Be Alert for Operational Inefficiencies

by Larry Fredette

While company processes and procedures are necessary, some may be distracting a business’s employees from delivering on company goals. Operational inefficiencies waste time, cost money, reduce quality, and impact associates’ morale and even client/customer retention. Since there are so many places to look for operational inefficiencies, business owners should start by assembling an advisory team that can help pinpoint inefficiencies and offer critical ways to improve. Ideally, the advisory team should consist of the business’s accountant, banker, lawyer and a small outside advisory board or group of trusted advisors. Each will have a different take, but all are interested in the company’s long-term success. Once the core team is assembled, here are four key areas to evaluate:

Employee onboarding is a prime example of something that can be either process-heavy or sorely lacking. Some organizations have weeklong orientations. Others’ onboarding consists of showing the employee the location of his or her desk and the coffee machine, and the new hire is off and running. Most employees would likely agree that the ideal is to strike a balance of efficiency and thoroughness.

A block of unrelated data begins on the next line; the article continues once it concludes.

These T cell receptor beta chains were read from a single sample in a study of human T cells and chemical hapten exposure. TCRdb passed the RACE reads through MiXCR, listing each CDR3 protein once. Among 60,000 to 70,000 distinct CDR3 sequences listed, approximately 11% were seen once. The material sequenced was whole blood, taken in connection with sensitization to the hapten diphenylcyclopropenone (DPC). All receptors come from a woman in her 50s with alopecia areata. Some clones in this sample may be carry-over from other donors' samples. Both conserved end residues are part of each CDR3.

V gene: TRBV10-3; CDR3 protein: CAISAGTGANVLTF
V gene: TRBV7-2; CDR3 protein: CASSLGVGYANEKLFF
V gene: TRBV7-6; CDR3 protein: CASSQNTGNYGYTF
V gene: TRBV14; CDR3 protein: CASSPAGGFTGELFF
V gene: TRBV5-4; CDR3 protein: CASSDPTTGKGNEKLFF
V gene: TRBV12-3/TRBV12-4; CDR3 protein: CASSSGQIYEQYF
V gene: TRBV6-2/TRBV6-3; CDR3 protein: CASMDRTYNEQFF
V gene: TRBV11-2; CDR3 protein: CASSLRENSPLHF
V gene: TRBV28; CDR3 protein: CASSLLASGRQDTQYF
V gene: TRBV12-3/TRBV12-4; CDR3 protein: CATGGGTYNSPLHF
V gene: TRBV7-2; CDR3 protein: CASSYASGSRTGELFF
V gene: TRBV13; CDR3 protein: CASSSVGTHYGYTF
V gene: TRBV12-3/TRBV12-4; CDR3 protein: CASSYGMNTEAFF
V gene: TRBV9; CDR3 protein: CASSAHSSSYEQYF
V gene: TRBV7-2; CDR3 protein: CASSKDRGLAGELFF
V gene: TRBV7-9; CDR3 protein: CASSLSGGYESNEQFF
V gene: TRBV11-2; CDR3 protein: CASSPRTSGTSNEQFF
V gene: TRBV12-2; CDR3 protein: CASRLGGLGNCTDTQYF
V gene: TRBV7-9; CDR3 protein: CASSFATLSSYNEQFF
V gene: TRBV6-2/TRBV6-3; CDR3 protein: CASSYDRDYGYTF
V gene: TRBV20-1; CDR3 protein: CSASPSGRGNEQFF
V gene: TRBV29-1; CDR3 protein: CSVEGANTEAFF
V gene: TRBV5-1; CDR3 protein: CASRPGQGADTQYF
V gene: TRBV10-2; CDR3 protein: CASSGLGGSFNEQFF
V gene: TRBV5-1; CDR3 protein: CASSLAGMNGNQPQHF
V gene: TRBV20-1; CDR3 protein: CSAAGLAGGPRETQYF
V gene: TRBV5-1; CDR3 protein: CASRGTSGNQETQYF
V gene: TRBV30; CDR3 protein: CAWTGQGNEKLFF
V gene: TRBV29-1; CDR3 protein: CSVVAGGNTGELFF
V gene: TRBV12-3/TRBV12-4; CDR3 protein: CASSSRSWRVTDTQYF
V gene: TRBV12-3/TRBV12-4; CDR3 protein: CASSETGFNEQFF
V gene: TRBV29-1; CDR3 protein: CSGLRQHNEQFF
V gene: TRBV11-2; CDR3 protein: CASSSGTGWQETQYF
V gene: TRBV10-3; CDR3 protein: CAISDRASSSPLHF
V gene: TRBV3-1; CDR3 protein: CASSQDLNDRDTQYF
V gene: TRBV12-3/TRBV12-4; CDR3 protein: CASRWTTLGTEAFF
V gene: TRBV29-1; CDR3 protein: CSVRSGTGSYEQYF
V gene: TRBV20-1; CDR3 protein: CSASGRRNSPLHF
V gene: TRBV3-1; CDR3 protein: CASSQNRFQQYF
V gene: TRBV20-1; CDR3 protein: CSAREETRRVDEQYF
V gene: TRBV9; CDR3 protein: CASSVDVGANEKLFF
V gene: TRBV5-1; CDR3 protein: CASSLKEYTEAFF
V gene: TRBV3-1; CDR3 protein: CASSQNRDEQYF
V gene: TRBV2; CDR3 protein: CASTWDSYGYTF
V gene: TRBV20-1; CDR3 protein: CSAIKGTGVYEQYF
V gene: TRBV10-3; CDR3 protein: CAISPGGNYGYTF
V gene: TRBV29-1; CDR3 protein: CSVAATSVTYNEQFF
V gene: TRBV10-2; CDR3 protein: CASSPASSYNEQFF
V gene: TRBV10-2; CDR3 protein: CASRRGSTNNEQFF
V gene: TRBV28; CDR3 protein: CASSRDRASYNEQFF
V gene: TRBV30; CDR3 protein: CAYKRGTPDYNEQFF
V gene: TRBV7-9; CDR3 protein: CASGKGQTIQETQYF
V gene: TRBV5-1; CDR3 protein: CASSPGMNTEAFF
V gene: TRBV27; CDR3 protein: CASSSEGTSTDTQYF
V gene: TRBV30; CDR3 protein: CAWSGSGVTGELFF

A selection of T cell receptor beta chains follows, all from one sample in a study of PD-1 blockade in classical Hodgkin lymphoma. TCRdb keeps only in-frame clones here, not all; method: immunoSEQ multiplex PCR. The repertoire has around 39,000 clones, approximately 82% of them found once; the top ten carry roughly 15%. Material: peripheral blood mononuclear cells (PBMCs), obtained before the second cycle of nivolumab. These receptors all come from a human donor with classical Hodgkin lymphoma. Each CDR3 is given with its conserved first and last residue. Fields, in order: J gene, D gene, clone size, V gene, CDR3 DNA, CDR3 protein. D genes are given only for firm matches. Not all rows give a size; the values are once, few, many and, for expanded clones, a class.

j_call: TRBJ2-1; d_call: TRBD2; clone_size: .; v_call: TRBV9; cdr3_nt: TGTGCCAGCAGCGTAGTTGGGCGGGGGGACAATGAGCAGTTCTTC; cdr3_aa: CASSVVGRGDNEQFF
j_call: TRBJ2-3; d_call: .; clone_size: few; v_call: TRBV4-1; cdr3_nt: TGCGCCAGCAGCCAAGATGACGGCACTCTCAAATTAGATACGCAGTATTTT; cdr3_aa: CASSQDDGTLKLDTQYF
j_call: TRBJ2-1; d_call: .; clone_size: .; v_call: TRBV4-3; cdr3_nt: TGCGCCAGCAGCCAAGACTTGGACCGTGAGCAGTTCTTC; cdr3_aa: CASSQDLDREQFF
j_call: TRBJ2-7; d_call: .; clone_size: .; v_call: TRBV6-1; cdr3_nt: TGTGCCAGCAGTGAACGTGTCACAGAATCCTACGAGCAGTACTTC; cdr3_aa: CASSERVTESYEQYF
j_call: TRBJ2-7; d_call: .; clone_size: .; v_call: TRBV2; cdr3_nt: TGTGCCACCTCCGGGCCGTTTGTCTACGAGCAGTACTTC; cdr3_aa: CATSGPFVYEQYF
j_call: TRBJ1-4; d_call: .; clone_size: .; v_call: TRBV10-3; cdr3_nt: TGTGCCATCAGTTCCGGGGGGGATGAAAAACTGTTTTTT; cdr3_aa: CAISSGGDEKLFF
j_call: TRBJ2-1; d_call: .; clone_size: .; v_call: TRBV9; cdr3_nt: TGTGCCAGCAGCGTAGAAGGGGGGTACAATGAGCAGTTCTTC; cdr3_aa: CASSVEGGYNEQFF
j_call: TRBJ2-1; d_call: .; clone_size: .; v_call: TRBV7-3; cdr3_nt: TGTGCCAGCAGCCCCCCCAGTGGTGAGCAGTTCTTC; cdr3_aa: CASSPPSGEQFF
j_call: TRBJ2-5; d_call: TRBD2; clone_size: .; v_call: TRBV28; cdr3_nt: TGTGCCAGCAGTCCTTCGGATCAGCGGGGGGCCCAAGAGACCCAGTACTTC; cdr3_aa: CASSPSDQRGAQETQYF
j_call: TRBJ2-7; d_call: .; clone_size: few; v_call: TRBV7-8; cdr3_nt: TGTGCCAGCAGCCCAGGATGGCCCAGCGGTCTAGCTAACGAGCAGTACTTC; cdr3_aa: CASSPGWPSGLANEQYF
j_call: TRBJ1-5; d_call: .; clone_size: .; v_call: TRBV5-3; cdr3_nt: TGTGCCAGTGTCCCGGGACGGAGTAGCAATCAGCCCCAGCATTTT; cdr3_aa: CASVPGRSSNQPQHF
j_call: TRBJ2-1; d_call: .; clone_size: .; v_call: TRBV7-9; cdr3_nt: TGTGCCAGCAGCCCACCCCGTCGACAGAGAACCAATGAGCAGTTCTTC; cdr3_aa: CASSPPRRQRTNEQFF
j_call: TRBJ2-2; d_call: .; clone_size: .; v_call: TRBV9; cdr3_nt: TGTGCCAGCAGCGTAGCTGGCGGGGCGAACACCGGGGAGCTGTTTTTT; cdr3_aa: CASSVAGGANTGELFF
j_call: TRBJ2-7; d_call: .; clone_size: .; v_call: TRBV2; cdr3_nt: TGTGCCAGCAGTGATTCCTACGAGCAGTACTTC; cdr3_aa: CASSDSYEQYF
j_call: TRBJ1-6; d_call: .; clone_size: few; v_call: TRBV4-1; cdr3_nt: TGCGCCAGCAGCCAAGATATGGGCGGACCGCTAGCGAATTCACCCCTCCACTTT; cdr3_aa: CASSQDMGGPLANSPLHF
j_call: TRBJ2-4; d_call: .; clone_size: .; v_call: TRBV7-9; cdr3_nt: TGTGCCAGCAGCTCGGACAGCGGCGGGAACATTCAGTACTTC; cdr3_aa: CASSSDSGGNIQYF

Some procedures are more directly linked to a business’s financial health. Inventory control is a great example. Is there a robust inventory management system in place or is the business managed by spreadsheets? Is there an efficient method for quality control? Can the business easily produce inventory reports for management?

Collection procedures are another common opportunity for improvement. For example, if a business has receivables that are accumulating and may go otherwise unpaid, a collection agency could be a wise investment. They may get 30 cents on the dollar, but the other 70 percent is money the business might not have otherwise.

Another place to look for efficiencies is outsourcing versus insourcing. There is not a “right” way to make this decision — and there are many factors to consider, such as cost, expertise and access to talent. This decision should be made with an understanding of the financial impact of both the choices. Many organizations simply haven’t run the numbers — and the results can be eye-opening if they haven’t done this previously.

Larry Fredette is VP of Treasury Management, Arizona, at Enterprise Bank & Trust.

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